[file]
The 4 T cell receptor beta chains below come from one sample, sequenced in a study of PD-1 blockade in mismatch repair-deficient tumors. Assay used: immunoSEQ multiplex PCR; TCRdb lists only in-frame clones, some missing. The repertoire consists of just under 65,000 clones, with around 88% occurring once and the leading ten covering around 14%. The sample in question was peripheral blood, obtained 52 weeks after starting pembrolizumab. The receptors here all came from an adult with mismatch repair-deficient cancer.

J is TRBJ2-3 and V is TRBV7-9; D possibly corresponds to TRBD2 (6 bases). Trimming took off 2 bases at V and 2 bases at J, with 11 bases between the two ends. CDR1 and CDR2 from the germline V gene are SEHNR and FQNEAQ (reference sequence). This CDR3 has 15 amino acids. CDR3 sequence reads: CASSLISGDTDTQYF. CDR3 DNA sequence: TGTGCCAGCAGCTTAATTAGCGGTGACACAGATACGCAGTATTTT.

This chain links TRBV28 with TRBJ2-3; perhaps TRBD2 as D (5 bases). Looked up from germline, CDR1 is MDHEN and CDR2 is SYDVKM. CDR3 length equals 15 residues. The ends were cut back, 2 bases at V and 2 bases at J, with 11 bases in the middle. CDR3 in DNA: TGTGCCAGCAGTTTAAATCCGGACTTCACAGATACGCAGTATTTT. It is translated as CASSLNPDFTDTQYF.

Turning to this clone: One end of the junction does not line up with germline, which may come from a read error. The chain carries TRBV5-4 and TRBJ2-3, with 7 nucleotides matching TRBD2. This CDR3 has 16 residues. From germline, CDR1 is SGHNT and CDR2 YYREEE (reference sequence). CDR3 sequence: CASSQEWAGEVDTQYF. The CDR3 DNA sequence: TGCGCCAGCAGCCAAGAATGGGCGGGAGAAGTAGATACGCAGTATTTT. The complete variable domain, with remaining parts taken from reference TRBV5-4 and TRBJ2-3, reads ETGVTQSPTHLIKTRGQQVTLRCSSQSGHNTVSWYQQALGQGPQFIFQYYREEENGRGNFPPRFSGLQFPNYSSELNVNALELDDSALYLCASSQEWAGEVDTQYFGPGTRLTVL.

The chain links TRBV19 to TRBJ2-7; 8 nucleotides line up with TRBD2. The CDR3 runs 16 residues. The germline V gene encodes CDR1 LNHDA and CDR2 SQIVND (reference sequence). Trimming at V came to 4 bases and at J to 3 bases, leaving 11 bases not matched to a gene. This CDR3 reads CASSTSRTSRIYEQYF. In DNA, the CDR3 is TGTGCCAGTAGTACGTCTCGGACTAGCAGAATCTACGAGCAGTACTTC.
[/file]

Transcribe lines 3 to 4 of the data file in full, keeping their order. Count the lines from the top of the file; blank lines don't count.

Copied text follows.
This chain links TRBV28 with TRBJ2-3; perhaps TRBD2 as D (5 bases). Looked up from germline, CDR1 is MDHEN and CDR2 is SYDVKM. CDR3 length equals 15 residues. The ends were cut back, 2 bases at V and 2 bases at J, with 11 bases in the middle. CDR3 in DNA: TGTGCCAGCAGTTTAAATCCGGACTTCACAGATACGCAGTATTTT. It is translated as CASSLNPDFTDTQYF.

Turning to this clone: One end of the junction does not line up with germline, which may come from a read error. The chain carries TRBV5-4 and TRBJ2-3, with 7 nucleotides matching TRBD2. This CDR3 has 16 residues. From germline, CDR1 is SGHNT and CDR2 YYREEE (reference sequence). CDR3 sequence: CASSQEWAGEVDTQYF. The CDR3 DNA sequence: TGCGCCAGCAGCCAAGAATGGGCGGGAGAAGTAGATACGCAGTATTTT. The complete variable domain, with remaining parts taken from reference TRBV5-4 and TRBJ2-3, reads ETGVTQSPTHLIKTRGQQVTLRCSSQSGHNTVSWYQQALGQGPQFIFQYYREEENGRGNFPPRFSGLQFPNYSSELNVNALELDDSALYLCASSQEWAGEVDTQYFGPGTRLTVL.